Venetoclax/Rituximab Found Superior to Chemotherapy in CLL


The combination of rituximab and the BCL2 inhibitor venetoclax significantly lengthened PFS among CLL patients in the phase III MURANO trial.

The combination of rituximab plus the venetoclax, a small-molecule oral inhibitor of the antiapoptotic protein BCL2, significantly lengthened progression-free survival (PFS) compared with bendamustine and rituximab in patients with relapsed or refractory chronic lymphocytic leukemia (CLL), according to results from the phase III MURANO trial.

In addition, patients assigned to venetoclax and rituximab maintained a higher rate of minimal residual disease (MRD) clearance over time, according to John Seymour, PhD, of Peter MacCallum Cancer Center, Australia, and colleagues, who published the trial results in The New England Journal of Medicine.

The study included 389 patients, half of whom were randomly assigned to a regimen of six monthly doses of venetoclax plus rituximab. The remaining patients received 6 cycles of bendamustine plus rituximab.Patients in the venetoclax arm of the trial continued to use venetoclax alone for 2 years or until their leukemia returned.

With a median follow-up of about 2 years, PFS was significantly longer in patients assigned to venetoclax plus rituximab compared with the bendamustine combination (hazard ratio [HR], 0.17; 95% CI, 0.11–0.25; P < .001). Two-year PFS was 84.9% for the venetoclax group compared with 36.3% in the bendamustine group.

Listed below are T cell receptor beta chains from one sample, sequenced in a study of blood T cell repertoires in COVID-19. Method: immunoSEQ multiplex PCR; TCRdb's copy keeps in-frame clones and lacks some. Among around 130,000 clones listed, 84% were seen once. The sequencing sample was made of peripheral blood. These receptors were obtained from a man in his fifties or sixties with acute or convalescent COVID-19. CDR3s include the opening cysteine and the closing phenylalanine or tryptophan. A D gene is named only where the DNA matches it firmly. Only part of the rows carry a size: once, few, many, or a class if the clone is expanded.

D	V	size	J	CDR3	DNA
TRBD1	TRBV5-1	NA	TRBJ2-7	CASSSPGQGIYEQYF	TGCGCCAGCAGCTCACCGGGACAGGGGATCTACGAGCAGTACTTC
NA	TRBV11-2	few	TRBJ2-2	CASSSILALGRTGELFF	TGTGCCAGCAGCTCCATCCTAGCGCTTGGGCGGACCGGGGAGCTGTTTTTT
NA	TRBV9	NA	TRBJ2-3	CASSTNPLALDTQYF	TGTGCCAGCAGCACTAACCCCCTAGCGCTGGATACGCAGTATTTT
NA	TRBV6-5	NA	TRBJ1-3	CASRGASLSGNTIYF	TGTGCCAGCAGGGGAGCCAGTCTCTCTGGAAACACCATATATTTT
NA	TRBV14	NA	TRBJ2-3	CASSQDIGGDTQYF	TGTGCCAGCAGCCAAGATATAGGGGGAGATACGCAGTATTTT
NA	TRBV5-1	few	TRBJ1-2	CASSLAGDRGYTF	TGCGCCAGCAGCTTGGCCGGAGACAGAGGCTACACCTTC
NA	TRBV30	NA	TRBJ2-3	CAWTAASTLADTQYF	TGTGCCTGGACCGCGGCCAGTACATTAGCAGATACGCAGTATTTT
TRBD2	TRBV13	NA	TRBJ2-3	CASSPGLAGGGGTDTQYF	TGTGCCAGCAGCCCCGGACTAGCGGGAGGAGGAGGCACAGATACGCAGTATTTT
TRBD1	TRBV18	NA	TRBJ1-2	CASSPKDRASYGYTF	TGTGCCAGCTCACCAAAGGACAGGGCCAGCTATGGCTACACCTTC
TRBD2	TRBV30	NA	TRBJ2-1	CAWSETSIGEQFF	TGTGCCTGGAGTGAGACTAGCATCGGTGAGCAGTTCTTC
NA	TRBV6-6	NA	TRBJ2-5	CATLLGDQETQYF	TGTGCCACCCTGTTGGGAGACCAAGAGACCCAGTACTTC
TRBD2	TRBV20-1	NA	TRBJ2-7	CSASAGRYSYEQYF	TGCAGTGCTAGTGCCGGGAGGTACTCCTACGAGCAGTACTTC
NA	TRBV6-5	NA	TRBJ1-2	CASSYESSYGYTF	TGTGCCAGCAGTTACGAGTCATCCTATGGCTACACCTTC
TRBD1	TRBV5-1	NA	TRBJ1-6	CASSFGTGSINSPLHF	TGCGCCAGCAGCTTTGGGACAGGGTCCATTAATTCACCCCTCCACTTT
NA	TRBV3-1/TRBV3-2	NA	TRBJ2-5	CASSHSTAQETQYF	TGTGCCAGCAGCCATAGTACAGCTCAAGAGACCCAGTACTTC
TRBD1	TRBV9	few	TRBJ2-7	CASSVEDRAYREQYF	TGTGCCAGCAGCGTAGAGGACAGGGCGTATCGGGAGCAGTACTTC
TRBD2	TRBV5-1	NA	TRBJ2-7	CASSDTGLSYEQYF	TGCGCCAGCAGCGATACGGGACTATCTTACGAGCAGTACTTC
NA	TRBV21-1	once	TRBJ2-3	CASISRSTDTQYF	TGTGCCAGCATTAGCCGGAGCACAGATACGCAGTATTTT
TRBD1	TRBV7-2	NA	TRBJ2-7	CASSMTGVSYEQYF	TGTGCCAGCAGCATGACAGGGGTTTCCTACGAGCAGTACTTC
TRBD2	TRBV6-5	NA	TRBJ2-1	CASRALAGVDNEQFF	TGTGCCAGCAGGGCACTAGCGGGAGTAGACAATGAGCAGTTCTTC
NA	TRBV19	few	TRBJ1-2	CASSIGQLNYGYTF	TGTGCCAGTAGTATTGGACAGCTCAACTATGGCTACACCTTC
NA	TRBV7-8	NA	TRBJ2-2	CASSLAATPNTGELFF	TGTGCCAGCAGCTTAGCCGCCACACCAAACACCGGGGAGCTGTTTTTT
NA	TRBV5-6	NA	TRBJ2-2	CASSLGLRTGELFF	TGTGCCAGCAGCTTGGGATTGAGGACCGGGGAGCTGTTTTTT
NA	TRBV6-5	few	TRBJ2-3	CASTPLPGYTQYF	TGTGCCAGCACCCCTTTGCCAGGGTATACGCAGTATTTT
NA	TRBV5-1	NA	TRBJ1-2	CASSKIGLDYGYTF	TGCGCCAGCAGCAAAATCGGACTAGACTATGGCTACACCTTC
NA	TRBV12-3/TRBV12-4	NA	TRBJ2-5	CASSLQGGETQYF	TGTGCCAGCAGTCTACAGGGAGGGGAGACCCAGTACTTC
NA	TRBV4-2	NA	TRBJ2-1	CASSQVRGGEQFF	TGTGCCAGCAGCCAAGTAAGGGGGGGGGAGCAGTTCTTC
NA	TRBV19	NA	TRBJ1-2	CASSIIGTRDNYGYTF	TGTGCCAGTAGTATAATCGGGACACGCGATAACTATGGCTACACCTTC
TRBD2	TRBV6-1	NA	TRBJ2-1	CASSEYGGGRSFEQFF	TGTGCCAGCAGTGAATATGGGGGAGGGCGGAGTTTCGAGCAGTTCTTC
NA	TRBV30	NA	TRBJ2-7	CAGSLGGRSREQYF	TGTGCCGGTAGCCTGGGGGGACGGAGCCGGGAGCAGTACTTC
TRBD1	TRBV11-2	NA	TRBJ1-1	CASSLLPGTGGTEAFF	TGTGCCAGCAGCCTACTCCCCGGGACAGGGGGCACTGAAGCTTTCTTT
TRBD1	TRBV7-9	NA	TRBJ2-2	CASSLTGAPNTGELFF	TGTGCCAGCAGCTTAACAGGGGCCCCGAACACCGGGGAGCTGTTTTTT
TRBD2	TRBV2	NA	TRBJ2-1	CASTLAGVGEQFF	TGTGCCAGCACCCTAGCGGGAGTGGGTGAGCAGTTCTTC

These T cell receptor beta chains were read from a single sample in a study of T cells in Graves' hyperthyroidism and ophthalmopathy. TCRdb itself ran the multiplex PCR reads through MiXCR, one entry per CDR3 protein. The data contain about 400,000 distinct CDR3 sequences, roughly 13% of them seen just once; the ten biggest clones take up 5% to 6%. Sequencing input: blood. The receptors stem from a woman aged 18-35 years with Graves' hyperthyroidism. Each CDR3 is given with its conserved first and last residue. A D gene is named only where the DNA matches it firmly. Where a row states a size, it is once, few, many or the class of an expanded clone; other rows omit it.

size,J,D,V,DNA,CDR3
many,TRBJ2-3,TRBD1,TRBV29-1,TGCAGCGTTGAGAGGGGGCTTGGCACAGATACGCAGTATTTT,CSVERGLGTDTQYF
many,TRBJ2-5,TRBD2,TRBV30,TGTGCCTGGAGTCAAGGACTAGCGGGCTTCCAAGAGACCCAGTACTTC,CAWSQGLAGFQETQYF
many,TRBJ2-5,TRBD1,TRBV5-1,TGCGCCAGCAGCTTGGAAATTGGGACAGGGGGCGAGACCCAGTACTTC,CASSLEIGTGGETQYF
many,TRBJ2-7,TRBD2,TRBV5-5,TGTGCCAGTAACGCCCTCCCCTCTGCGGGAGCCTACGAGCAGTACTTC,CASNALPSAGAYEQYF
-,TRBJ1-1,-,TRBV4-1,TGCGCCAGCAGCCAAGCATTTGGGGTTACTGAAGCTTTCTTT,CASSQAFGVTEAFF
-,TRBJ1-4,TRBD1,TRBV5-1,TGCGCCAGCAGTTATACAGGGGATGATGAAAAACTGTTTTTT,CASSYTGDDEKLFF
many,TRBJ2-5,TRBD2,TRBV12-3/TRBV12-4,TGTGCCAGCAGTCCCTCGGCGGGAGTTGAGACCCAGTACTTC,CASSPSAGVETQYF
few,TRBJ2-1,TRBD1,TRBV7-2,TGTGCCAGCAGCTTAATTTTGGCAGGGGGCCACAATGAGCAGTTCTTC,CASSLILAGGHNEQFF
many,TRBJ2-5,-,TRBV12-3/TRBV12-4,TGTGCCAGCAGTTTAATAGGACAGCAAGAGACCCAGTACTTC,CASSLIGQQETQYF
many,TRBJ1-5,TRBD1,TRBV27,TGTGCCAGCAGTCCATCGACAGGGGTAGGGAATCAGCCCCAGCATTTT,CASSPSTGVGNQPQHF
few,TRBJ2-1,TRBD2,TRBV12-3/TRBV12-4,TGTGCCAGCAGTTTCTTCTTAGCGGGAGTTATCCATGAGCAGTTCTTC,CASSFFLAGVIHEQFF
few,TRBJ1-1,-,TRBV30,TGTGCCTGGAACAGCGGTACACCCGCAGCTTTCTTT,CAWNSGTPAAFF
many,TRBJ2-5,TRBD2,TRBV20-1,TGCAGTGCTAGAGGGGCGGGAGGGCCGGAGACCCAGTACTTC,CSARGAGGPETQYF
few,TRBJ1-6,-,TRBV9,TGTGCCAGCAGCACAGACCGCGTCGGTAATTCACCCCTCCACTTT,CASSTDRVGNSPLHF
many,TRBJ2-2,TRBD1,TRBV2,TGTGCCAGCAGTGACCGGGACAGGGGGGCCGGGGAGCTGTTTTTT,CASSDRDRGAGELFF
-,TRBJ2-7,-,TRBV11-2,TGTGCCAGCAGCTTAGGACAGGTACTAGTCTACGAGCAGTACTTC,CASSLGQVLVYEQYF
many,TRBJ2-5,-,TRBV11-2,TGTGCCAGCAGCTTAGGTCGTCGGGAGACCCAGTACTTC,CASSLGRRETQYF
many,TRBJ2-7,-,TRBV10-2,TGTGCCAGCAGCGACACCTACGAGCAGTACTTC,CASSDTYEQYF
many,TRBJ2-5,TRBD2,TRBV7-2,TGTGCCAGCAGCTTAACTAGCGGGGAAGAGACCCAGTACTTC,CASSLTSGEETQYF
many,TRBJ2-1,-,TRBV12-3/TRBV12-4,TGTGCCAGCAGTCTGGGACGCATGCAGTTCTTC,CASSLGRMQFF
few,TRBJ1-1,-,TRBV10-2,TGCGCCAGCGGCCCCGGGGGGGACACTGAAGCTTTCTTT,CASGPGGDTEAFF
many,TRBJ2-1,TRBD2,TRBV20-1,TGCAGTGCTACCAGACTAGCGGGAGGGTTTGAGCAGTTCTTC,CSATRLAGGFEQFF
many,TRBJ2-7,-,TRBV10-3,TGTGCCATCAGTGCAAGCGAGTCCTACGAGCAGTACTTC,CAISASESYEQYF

The improvement in PFS occurred across all of the clinical and biologic subgroups examined in the study. For example, patients with chromosome 17p deletion who were assigned to venetoclax plus rituximab had a 2-year PFS rate of 81.5%, compared with 27.8% in those randomized to bendamustine plus rituximab (HR, 0.13; 95% CI, 0.05–0.29). Similarly, 2-year PFS in patients without this deletion who received venetoclax was 85.9% compared with 41.0% for those treated with bendamustine (HR, 0.19; 95% CI, 0.12–0.32).

The majority (91.4%) of patients were assessed for MRD clearance using peripheral-blood samples, and an additional 29.6% had MRD assessed using bone marrow aspirate. At 9 months, MRD using peripheral blood was higher in patients who received venetoclax (62.4% vs 13.3% with bendamustine). At any time point during the trial, MRD clearance was higher in patients treated with the venetoclax combination, the researchers noted.

“The high rates of clearance of minimal residual disease that were observed in the venetoclax–rituximab group exceed those previously attained with other agents and combinations of agents in trials of relapsed or refractory chronic lymphocytic leukemia or small lymphocytic lymphoma, findings that suggest that greater efficacy results can be attained by replacing chemotherapy with venetoclax than by adding other targeted agents to chemoimmunotherapy,” the researchers wrote.

Patients assigned to treatment with venetoclax plus rituximab had higher rates of grade 3/4 neutropenia compared with the bendamustine-plus-rituximab group; however, venetoclax was associated with lower rates of grade 3/4 febrile neutropenia and infections or infestations compared with bendamustine.

“Prespecified secondary efficacy measures, including the complete response rate, the overall response rate, and overall survival, also showed consistent patterns of clinically meaningful benefit with venetoclax plus rituximab,” the researchers wrote. “The substantial rate of clearance of minimal residual disease in the venetoclax–rituximab group may indicate improved disease control over a longer term, even when therapy is discontinued. Additional follow-up will be needed to assess the durability of such responses,” according to the researchers.

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